The death of a Bureau of Corrections official in Muntinlupa City was being linked to the release order for convicted rapist-murderer Antonio Sanchez.
Ruperto Traya Jr, chief administrator officer 3 in the bureau assigned at the Inmate’s Document Processing Division, was gunned down by an unidentified assailant in motorcycle on the afternoon of August 27.
Traya, 53, alighted from his vehicle to open the gate of his rented parking lot along Amparo Street at Barangay Poblacion when the assailant shot him in the head.
Traya’s wife, who was with him when the attack happened, said she did not know anyone who would harbor a possible grudge or threaten the BuCor official.
Her husband worked in the division responsible for collating and processing papers on the recomputation of the Bilibid inmates’ good conduct time allowance, or GCTA, following the retroactive application of Republic Act 10592.
Authorities are investigating the incident, but according to Police Major Allan Rainier Cabral, Muntinlupa’s police investigation chief, it was “definitely well-planned.”
Initial probe: No link to Sanchez
Initial investigations, on the other hand, showed it could be related to Traya’s alleged involvement in illegal drugs, Police Major General Guillermo Eleazar said.
“Ang nakikita nila, masasabi nga daw na iyan ay natransfer sa Leyte dahil may allegation, may sinasabi na involvement sa drugs,” Eleazar, the Metro Manila police chief, said in an interview.
Eleazar dispelled the notions that it could have been related to the previous prospect of freedom for Sanchez, whose children claimed a release order dated August 20 was issued to the patriarch.
“Under investigation pa siya… Doon kay Sanchez, wala naman so far nakikitang koneksyon doon,” the Metro Manila police chief said.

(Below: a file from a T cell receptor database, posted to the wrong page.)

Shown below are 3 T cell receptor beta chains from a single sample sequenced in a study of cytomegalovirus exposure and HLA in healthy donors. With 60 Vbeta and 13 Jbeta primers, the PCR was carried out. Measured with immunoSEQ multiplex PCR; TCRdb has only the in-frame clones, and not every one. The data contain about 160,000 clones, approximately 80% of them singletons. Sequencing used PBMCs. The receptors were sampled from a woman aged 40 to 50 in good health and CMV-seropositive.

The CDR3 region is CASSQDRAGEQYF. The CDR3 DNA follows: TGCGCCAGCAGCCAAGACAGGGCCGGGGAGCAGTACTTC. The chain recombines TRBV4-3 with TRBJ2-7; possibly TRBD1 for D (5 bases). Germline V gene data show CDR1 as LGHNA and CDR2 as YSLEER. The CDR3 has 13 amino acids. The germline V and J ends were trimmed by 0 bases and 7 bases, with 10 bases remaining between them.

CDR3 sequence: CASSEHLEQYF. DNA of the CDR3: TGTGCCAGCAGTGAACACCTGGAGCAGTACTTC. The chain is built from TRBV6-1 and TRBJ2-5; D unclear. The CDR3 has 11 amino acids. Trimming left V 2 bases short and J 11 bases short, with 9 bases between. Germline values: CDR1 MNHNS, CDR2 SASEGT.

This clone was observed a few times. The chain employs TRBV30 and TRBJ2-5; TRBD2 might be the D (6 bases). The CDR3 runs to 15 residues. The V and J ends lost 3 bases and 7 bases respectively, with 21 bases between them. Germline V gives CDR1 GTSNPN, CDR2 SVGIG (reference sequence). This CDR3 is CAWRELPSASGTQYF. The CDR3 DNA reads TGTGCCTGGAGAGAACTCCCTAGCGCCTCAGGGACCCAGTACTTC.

Speculations, calls for probe online
The issue nevertheless didn’t escape some Filipino observers who saw connections between the murder.
They noted that Traya directly worked in the recomputation of the inmates’ good conduct record, the basis for Sanchez’s possible release.
Talks of Sanchez’s release
Despite the Palace’s opposition to the possible release of the former Calauan mayor, Sanchez’s children claimed he has a release order from the BuCor dated August 20.
Allan Antonio Sanchez, the convict’s eldest son, said Sanchez was Number 187 on the list of inmates who were supposed to be granted freedom.
Allan said that an unnamed individual informed them about the release order.
Sanchez’s bags were packed and his fingerprints reportedly already processed— a part of the release procedures — the night before the anticipated date of release.
When his children arrived at the gates of the national penitentiary, however, they were informed that the patriarch’s release was suddenly placed on hold.
“We were shocked because the first time we talked [with BuCor officials] they said he was included. Mayor Sanchez will be able to get out within two months. Then things changed somewhat. I don’t know if he was pressured or something or if they just didn’t want my father to be released,” Allan said in an interview.
He added that he specifically talked to BuCor chief Nicanor Faeldon about the expected release.
“Sir Faeldon, we talked. You said, you promised that you will release my daddy according to the GCTA, for which he was qualified. We believed that my daddy will be among those who will be released,” Allan said.
Anthony Collioni, another son of Sanchez, claimed that some BuCor officials even congratulated them upon their arrival since their father would supposedly be released from prison.
“That means those inside Bilibid already knew that our father will be getting out,” he said.
But Justice Secretary Menardo Guevarra, who supervises BuCor, said that Faeldon has denied having approved of the supposed order guaranteeing Sanchez’s freedom.
“I have been informed that BuCor chief Faeldon denies having signed a release order for Sanchez. Likewise, no report on such matter has been received by the DOJ,” Guevarra said.